Accordingly, one advantage of the present invention is that it not only provides a health-care worker the ability to transport a tissue specimen in a flexible, sealable, fluid-impervious container for radiographic imaging, but the extension portion allows the health-care worker to manipulate the tissue specimen easily, and free from risk of contamination. Also, the addition of the second support member biases the flexible portion away from the tissue specimen so that the radiographic image is not obscured. The addition of the indicator member also provides the worker with a means to avoid confusion over the orientation of the tissue specimen represented on the radiograph. Other advantages of the present invention will become more readily apparent in view of the following detailed description of the currently preferred embodiments and accompanying drawings.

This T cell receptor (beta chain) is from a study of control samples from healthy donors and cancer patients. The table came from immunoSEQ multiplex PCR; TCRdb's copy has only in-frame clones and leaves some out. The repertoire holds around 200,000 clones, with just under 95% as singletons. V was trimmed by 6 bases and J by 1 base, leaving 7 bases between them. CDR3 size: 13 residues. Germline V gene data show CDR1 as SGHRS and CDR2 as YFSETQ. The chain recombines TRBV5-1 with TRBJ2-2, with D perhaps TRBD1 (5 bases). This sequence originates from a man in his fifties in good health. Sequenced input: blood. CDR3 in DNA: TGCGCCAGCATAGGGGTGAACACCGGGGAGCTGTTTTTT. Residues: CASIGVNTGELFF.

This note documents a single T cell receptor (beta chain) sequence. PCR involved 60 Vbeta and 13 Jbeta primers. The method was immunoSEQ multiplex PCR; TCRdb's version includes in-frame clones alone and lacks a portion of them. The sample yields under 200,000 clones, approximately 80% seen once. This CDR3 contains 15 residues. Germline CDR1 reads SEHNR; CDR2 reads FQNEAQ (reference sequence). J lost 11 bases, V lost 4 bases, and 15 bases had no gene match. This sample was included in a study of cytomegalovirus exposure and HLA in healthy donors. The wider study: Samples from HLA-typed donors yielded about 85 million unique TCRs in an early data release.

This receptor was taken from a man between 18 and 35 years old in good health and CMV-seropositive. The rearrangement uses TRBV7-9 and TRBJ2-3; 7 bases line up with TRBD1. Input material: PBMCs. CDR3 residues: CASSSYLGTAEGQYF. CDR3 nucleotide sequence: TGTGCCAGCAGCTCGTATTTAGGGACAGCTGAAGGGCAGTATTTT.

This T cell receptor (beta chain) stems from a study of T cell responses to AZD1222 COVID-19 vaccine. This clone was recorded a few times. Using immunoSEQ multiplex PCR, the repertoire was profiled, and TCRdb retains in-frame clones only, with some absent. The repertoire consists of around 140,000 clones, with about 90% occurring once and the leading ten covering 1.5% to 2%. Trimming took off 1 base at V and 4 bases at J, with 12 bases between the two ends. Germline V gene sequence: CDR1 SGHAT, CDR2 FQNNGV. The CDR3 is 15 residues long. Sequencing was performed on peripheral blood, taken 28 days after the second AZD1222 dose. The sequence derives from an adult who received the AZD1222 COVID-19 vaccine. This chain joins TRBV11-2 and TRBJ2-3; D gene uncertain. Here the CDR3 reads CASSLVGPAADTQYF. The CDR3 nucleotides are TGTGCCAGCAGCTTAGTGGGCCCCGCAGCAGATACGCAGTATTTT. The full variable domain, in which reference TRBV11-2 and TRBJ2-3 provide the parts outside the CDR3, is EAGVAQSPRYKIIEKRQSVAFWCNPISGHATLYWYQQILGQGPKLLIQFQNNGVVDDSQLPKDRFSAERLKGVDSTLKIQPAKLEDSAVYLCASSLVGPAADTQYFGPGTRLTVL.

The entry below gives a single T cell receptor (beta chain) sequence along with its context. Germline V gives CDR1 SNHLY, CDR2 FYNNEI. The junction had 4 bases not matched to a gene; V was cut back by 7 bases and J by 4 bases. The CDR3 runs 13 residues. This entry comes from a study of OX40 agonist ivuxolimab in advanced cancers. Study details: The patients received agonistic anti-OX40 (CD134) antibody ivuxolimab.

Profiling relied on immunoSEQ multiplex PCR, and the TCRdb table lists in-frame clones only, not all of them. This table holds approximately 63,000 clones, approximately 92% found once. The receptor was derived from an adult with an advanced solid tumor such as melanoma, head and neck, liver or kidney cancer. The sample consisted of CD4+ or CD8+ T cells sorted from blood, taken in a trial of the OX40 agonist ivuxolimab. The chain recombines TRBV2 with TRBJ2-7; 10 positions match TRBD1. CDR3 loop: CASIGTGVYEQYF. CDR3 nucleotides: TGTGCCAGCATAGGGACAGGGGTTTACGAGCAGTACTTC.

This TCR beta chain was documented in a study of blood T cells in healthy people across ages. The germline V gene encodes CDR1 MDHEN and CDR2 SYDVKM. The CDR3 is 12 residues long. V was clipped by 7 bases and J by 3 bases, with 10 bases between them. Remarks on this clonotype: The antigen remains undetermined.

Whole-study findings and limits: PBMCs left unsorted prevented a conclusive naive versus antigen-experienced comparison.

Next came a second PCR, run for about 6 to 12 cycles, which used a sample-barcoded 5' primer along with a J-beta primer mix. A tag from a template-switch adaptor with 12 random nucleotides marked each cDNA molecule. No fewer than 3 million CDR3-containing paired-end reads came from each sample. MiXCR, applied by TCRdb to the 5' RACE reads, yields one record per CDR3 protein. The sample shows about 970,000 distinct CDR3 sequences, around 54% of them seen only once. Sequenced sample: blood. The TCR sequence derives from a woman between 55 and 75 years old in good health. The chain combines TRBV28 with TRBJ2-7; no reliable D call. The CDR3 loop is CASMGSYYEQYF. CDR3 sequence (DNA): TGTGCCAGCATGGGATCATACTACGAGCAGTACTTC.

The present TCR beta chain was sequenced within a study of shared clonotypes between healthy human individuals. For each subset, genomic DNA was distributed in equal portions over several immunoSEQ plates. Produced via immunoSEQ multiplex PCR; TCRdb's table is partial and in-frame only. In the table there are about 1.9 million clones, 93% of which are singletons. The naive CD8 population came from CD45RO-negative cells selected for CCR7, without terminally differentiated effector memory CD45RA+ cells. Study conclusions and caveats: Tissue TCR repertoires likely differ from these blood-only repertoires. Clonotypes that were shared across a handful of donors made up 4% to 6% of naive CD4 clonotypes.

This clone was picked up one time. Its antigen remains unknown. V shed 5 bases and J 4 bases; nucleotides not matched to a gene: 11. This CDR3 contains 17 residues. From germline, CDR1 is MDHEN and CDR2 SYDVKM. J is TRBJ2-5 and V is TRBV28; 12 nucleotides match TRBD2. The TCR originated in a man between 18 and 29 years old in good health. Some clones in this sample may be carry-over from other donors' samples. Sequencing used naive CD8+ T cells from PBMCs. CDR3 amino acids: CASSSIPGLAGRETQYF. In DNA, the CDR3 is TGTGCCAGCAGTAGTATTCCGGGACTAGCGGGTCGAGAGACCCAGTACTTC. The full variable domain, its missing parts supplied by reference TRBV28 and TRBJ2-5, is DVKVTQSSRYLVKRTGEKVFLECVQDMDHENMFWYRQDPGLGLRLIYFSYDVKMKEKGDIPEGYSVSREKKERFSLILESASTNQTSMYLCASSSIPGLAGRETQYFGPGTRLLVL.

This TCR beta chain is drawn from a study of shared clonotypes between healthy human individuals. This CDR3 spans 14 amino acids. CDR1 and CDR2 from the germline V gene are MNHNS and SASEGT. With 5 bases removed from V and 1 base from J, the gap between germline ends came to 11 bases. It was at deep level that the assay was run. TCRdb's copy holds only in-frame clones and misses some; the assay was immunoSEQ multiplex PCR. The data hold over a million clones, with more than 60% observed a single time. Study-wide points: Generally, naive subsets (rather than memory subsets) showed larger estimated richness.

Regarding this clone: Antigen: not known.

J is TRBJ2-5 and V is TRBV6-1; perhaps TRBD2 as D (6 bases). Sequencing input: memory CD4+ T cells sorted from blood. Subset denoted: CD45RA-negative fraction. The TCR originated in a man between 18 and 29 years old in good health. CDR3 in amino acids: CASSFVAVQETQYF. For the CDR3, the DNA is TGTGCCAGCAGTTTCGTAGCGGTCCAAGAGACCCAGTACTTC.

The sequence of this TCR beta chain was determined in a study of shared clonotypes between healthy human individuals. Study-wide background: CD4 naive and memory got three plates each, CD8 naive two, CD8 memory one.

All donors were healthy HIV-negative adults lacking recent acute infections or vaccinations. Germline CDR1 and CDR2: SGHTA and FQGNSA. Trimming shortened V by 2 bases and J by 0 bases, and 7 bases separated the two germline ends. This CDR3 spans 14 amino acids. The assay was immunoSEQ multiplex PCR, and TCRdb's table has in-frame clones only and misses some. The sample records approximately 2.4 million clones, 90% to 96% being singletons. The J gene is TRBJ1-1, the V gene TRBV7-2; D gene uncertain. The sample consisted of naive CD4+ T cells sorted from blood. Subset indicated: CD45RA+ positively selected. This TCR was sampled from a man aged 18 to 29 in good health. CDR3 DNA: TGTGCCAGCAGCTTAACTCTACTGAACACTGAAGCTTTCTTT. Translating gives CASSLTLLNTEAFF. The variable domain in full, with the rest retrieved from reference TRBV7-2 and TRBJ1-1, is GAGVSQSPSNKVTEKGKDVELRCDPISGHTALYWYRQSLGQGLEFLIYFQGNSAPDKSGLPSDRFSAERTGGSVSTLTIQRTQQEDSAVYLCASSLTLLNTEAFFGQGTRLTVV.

The bag 100 also comprises a flexible, transparent, sealed, liquid impervious extension portion 122 (i.e., a flexible portion). The flexible portion 122 is contained within the bag 110 on a side other than the side containing sealable opening 112. The flexible portion 122 is accessed, by tearing a perforation 123 extending along the adjacent edge of the bag 110 to thereby separate the opposing edges and form an access opening 121 there between. Alternatively, the opposing sedges of the opening 121 may be releasably secured by an adhesive, glue or other releasable securing mechanism that is currently or later becomes known, or may not include any such releasable securing mechanism at all. The flexible portion 122 then forms a fluid-impervious sheath allowing the health-care worker to insert an operating member, such as a hand or a finger, and to grasp rotate or otherwise manipulate the tissue specimen from outside of the container, free from risk of contact with the specimen.